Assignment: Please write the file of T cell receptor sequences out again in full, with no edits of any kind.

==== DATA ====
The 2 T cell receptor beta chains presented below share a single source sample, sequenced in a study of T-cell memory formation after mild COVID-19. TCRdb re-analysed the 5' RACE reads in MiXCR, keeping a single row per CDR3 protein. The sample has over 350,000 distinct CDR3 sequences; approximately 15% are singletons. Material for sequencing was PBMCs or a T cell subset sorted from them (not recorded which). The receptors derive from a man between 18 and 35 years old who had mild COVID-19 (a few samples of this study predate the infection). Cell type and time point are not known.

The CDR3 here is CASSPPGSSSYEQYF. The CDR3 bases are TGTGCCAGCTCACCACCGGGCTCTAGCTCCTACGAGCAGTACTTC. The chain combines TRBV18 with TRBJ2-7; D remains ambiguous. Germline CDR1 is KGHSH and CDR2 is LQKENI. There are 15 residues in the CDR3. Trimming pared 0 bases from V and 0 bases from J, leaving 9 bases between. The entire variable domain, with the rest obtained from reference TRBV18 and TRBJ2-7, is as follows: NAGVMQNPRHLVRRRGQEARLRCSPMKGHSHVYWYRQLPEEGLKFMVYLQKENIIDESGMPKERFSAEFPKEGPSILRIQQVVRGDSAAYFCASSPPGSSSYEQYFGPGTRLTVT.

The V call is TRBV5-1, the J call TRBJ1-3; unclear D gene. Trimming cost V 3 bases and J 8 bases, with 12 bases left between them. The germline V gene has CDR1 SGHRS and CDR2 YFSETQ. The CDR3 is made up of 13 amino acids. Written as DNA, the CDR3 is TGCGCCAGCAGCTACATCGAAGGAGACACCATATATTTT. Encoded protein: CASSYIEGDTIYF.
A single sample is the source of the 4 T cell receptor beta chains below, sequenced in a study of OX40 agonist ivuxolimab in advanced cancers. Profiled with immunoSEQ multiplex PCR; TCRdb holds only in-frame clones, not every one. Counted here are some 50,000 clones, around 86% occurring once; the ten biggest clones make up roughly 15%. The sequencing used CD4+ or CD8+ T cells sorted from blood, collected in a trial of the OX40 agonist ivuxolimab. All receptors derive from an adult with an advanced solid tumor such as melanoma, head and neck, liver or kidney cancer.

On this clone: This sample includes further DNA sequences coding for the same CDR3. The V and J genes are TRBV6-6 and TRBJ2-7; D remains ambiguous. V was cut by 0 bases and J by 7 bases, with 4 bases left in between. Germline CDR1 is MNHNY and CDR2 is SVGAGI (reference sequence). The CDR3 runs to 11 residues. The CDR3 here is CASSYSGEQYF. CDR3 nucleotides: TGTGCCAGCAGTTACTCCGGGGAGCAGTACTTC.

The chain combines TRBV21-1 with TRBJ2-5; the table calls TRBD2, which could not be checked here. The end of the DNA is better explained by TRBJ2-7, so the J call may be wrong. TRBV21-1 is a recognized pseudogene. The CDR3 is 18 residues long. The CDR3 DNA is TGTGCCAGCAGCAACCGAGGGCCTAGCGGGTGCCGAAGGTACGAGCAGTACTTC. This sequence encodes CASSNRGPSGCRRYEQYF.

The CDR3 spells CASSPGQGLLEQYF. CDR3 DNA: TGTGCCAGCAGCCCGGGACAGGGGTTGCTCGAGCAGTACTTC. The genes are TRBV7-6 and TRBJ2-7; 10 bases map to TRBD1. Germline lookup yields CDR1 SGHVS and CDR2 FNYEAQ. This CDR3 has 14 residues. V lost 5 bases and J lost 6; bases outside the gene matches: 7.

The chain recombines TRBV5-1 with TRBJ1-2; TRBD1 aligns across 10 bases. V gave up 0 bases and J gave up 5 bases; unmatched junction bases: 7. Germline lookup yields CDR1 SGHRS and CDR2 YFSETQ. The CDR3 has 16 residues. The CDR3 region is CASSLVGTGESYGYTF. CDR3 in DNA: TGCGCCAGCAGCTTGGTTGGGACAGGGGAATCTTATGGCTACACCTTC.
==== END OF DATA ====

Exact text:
The 2 T cell receptor beta chains presented below share a single source sample, sequenced in a study of T-cell memory formation after mild COVID-19. TCRdb re-analysed the 5' RACE reads in MiXCR, keeping a single row per CDR3 protein. The sample has over 350,000 distinct CDR3 sequences; approximately 15% are singletons. Material for sequencing was PBMCs or a T cell subset sorted from them (not recorded which). The receptors derive from a man between 18 and 35 years old who had mild COVID-19 (a few samples of this study predate the infection). Cell type and time point are not known.

The CDR3 here is CASSPPGSSSYEQYF. The CDR3 bases are TGTGCCAGCTCACCACCGGGCTCTAGCTCCTACGAGCAGTACTTC. The chain combines TRBV18 with TRBJ2-7; D remains ambiguous. Germline CDR1 is KGHSH and CDR2 is LQKENI. There are 15 residues in the CDR3. Trimming pared 0 bases from V and 0 bases from J, leaving 9 bases between. The entire variable domain, with the rest obtained from reference TRBV18 and TRBJ2-7, is as follows: NAGVMQNPRHLVRRRGQEARLRCSPMKGHSHVYWYRQLPEEGLKFMVYLQKENIIDESGMPKERFSAEFPKEGPSILRIQQVVRGDSAAYFCASSPPGSSSYEQYFGPGTRLTVT.

The V call is TRBV5-1, the J call TRBJ1-3; unclear D gene. Trimming cost V 3 bases and J 8 bases, with 12 bases left between them. The germline V gene has CDR1 SGHRS and CDR2 YFSETQ. The CDR3 is made up of 13 amino acids. Written as DNA, the CDR3 is TGCGCCAGCAGCTACATCGAAGGAGACACCATATATTTT. Encoded protein: CASSYIEGDTIYF.
A single sample is the source of the 4 T cell receptor beta chains below, sequenced in a study of OX40 agonist ivuxolimab in advanced cancers. Profiled with immunoSEQ multiplex PCR; TCRdb holds only in-frame clones, not every one. Counted here are some 50,000 clones, around 86% occurring once; the ten biggest clones make up roughly 15%. The sequencing used CD4+ or CD8+ T cells sorted from blood, collected in a trial of the OX40 agonist ivuxolimab. All receptors derive from an adult with an advanced solid tumor such as melanoma, head and neck, liver or kidney cancer.

On this clone: This sample includes further DNA sequences coding for the same CDR3. The V and J genes are TRBV6-6 and TRBJ2-7; D remains ambiguous. V was cut by 0 bases and J by 7 bases, with 4 bases left in between. Germline CDR1 is MNHNY and CDR2 is SVGAGI (reference sequence). The CDR3 runs to 11 residues. The CDR3 here is CASSYSGEQYF. CDR3 nucleotides: TGTGCCAGCAGTTACTCCGGGGAGCAGTACTTC.

The chain combines TRBV21-1 with TRBJ2-5; the table calls TRBD2, which could not be checked here. The end of the DNA is better explained by TRBJ2-7, so the J call may be wrong. TRBV21-1 is a recognized pseudogene. The CDR3 is 18 residues long. The CDR3 DNA is TGTGCCAGCAGCAACCGAGGGCCTAGCGGGTGCCGAAGGTACGAGCAGTACTTC. This sequence encodes CASSNRGPSGCRRYEQYF.

The CDR3 spells CASSPGQGLLEQYF. CDR3 DNA: TGTGCCAGCAGCCCGGGACAGGGGTTGCTCGAGCAGTACTTC. The genes are TRBV7-6 and TRBJ2-7; 10 bases map to TRBD1. Germline lookup yields CDR1 SGHVS and CDR2 FNYEAQ. This CDR3 has 14 residues. V lost 5 bases and J lost 6; bases outside the gene matches: 7.

The chain recombines TRBV5-1 with TRBJ1-2; TRBD1 aligns across 10 bases. V gave up 0 bases and J gave up 5 bases; unmatched junction bases: 7. Germline lookup yields CDR1 SGHRS and CDR2 YFSETQ. The CDR3 has 16 residues. The CDR3 region is CASSLVGTGESYGYTF. CDR3 in DNA: TGCGCCAGCAGCTTGGTTGGGACAGGGGAATCTTATGGCTACACCTTC.